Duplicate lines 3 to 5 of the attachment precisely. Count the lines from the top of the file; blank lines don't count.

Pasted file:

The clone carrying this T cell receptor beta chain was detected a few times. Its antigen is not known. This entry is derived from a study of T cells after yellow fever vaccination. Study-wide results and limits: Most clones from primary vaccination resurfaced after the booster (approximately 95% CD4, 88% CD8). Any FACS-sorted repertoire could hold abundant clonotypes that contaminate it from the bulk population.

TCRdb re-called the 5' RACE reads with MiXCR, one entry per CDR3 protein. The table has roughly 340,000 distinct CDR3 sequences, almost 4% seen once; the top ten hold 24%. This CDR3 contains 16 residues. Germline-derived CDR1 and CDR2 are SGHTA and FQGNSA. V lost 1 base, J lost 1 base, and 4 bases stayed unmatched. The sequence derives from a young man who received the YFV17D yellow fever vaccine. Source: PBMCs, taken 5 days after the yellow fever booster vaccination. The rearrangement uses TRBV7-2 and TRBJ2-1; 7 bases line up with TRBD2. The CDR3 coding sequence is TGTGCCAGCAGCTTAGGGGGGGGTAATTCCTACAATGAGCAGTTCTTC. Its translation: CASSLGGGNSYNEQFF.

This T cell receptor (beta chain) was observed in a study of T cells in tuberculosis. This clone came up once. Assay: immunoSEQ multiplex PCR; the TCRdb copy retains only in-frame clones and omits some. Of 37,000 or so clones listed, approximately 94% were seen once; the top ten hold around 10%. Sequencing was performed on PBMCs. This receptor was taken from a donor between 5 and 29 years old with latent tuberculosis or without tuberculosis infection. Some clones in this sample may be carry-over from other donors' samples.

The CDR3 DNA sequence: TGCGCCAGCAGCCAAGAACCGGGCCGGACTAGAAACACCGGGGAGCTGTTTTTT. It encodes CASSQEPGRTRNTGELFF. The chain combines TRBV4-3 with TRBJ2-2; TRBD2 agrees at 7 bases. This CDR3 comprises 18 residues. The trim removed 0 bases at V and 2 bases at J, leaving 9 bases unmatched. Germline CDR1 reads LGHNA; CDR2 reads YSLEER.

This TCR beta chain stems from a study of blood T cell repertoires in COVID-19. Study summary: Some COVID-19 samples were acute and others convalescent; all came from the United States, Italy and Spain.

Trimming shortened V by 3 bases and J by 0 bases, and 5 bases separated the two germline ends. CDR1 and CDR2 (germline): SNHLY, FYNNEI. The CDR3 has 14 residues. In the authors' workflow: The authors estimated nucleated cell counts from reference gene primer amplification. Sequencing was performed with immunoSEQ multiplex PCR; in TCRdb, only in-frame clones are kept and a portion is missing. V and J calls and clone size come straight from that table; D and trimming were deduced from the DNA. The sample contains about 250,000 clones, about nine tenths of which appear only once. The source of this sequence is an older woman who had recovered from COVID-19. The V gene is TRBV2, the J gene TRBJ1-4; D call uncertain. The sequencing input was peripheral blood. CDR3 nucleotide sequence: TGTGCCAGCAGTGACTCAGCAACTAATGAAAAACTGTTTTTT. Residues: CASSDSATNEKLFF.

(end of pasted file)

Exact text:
This T cell receptor (beta chain) was observed in a study of T cells in tuberculosis. This clone came up once. Assay: immunoSEQ multiplex PCR; the TCRdb copy retains only in-frame clones and omits some. Of 37,000 or so clones listed, approximately 94% were seen once; the top ten hold around 10%. Sequencing was performed on PBMCs. This receptor was taken from a donor between 5 and 29 years old with latent tuberculosis or without tuberculosis infection. Some clones in this sample may be carry-over from other donors' samples.

The CDR3 DNA sequence: TGCGCCAGCAGCCAAGAACCGGGCCGGACTAGAAACACCGGGGAGCTGTTTTTT. It encodes CASSQEPGRTRNTGELFF. The chain combines TRBV4-3 with TRBJ2-2; TRBD2 agrees at 7 bases. This CDR3 comprises 18 residues. The trim removed 0 bases at V and 2 bases at J, leaving 9 bases unmatched. Germline CDR1 reads LGHNA; CDR2 reads YSLEER.

This TCR beta chain stems from a study of blood T cell repertoires in COVID-19. Study summary: Some COVID-19 samples were acute and others convalescent; all came from the United States, Italy and Spain.